Effect of Facebook Use Intensity Upon Marital Satisfaction Among Pakistani Married Facebook Users: A Model Testing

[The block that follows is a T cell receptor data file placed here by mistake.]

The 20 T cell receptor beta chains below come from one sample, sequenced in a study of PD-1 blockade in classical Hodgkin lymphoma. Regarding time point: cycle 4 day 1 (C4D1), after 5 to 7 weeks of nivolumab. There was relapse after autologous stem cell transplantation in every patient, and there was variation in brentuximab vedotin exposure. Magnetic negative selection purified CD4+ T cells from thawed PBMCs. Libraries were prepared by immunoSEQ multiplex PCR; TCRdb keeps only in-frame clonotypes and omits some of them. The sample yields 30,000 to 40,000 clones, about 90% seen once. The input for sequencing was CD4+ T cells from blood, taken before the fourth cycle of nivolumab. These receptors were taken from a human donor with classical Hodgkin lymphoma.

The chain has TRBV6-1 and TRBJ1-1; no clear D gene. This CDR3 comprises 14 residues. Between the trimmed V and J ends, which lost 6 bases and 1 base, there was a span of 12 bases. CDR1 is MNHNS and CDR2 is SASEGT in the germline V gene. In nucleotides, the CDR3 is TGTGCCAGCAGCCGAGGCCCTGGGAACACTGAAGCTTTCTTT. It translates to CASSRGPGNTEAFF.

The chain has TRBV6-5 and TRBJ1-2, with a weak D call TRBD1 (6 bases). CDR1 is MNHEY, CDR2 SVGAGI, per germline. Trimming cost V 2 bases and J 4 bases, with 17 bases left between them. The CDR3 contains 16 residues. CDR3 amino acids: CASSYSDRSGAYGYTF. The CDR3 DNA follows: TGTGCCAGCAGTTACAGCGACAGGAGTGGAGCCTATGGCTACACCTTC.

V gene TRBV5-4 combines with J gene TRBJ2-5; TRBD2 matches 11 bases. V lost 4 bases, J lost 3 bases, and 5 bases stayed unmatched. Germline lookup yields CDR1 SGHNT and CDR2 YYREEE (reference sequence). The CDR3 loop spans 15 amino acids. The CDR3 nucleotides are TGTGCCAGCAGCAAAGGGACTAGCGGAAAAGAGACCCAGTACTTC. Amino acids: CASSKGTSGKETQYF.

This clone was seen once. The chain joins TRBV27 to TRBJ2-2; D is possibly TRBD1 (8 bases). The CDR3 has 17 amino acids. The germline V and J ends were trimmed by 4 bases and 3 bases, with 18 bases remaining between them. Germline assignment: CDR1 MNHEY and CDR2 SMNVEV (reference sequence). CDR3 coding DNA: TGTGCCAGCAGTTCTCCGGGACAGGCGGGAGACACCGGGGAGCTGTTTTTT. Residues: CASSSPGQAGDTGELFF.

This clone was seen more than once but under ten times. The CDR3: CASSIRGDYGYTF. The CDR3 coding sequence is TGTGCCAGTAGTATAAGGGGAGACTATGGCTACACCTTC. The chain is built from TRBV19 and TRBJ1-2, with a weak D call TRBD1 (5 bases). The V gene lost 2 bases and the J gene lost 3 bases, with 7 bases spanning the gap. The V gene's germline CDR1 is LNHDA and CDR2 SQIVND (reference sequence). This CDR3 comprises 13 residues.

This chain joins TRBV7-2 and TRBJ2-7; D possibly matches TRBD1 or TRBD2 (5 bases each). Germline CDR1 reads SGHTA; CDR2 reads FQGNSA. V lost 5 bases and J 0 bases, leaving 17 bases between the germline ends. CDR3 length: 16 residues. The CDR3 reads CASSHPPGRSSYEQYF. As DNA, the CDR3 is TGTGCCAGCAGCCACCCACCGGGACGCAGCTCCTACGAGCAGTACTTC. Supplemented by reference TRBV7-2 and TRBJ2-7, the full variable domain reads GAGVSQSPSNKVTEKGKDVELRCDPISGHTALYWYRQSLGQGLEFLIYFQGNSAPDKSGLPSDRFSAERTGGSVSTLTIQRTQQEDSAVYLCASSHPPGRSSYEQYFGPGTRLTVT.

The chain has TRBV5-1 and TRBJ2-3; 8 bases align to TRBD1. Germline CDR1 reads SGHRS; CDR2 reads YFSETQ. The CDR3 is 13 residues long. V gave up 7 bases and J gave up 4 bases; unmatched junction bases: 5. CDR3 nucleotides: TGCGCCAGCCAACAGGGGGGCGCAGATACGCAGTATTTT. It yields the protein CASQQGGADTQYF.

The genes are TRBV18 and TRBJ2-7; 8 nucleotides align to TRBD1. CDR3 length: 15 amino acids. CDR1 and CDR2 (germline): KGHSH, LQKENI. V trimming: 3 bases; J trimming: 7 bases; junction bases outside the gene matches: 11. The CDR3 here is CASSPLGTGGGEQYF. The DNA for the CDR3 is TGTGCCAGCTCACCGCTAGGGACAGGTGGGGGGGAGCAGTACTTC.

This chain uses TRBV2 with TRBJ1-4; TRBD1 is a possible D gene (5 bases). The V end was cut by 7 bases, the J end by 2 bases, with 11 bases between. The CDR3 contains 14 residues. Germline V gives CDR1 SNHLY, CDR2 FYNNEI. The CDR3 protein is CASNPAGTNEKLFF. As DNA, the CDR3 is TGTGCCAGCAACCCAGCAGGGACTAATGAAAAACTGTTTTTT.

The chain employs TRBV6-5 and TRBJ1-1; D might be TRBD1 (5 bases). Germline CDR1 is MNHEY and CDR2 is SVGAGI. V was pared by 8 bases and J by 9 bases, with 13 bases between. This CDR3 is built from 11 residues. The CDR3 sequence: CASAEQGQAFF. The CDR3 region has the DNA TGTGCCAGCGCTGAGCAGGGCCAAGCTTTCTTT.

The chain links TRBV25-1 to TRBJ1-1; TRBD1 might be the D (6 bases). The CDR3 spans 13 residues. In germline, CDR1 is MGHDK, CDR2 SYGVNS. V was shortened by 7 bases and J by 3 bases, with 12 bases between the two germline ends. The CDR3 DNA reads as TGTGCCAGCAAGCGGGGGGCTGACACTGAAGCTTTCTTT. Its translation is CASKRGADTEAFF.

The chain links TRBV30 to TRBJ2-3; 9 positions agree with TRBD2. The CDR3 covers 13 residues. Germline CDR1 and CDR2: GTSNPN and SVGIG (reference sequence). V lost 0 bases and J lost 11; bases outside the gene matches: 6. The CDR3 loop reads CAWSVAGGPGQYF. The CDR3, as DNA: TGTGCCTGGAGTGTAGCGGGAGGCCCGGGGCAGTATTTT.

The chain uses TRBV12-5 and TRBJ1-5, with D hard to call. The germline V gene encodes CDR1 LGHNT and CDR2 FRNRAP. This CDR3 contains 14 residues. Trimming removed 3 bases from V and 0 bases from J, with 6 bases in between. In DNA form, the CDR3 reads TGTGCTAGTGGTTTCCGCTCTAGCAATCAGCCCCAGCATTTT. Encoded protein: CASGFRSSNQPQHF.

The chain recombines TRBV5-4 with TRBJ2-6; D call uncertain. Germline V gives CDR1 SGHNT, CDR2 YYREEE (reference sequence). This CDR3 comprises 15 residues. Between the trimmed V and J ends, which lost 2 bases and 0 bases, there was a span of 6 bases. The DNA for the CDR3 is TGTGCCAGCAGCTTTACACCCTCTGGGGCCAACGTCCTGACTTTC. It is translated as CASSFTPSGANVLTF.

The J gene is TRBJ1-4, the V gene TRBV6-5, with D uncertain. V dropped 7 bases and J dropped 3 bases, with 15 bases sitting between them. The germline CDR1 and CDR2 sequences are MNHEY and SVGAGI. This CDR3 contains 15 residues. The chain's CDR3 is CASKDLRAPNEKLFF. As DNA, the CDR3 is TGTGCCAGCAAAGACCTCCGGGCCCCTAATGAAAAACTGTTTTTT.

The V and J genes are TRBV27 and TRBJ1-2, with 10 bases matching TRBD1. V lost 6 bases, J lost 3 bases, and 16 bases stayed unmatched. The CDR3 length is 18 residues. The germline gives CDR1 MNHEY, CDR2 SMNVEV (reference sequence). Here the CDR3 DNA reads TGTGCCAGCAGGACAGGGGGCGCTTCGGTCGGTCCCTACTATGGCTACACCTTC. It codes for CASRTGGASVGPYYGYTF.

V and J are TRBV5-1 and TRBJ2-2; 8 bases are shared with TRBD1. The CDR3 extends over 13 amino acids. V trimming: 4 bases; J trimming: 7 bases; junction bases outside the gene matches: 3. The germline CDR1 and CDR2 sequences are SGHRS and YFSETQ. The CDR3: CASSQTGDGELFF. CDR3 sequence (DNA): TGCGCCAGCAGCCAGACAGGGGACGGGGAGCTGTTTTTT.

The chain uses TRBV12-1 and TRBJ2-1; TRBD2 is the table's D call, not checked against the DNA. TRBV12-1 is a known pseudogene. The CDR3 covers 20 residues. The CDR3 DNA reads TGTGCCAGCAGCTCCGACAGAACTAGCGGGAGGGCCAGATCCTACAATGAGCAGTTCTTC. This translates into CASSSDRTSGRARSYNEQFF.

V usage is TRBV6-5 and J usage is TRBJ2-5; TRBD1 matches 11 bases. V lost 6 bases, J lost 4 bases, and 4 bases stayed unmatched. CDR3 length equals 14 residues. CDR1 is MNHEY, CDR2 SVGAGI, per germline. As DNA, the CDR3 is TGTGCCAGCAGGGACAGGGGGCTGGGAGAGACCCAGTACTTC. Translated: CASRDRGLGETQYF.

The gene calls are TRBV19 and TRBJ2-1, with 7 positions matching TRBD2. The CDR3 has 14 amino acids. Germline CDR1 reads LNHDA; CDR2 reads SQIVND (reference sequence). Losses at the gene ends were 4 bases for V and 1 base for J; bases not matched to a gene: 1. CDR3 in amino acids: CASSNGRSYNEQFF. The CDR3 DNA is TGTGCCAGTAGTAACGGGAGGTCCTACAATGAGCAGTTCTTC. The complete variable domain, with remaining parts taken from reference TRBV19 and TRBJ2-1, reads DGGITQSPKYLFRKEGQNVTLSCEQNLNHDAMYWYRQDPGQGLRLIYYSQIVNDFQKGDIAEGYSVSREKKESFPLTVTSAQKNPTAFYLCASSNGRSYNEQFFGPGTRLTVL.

The impact of Social Networking Sites (SNS), especially, Facebook in marital relationships is increasing in Pakistan. A model based on negative-effect hypothesis about SNS use was designed to test the effect of Facebook use intensity on marital satisfaction among married Facebook users. Sample comprised of 302 married Facebook users from capital city of Pakistan. Data were conveniently collected through using Urdu versions of Interpersonal Electronic Surveillance Scale (Tokunaga, 2011), Trust in Close Relationships Scale (Rempel, Holmes, and Zanna, 1985), Facebook Jealousy Scale (Muise, Christofides, and Desmarais, 2009), Comprehensive Marital Satisfaction Scale (Blum and Mehrabian, 1999), and six items for Facebook Use Intensity. Marital satisfaction as assumed was found to have significant positive relationship with trust in relationship and significant negative relationship with Facebook related jealousy and online surveillance. Findings revealed a process whereby Facebook related jealousy and online surveillance were the mediators for the trust and Facebook use intensity as predictors in predicting marital satisfaction. Men were found to be more satisfied and have more trust on their wives as compared to women. Women possessed more jealous feelings and indulged in more surveillance of their spouses on Facebook as compared to male counterparts. This conceptualization showed the causal relationship between intensity of Facebook usage and marital satisfaction that can help in studying the impact of growing technology upon marital relationships in Pakistani context.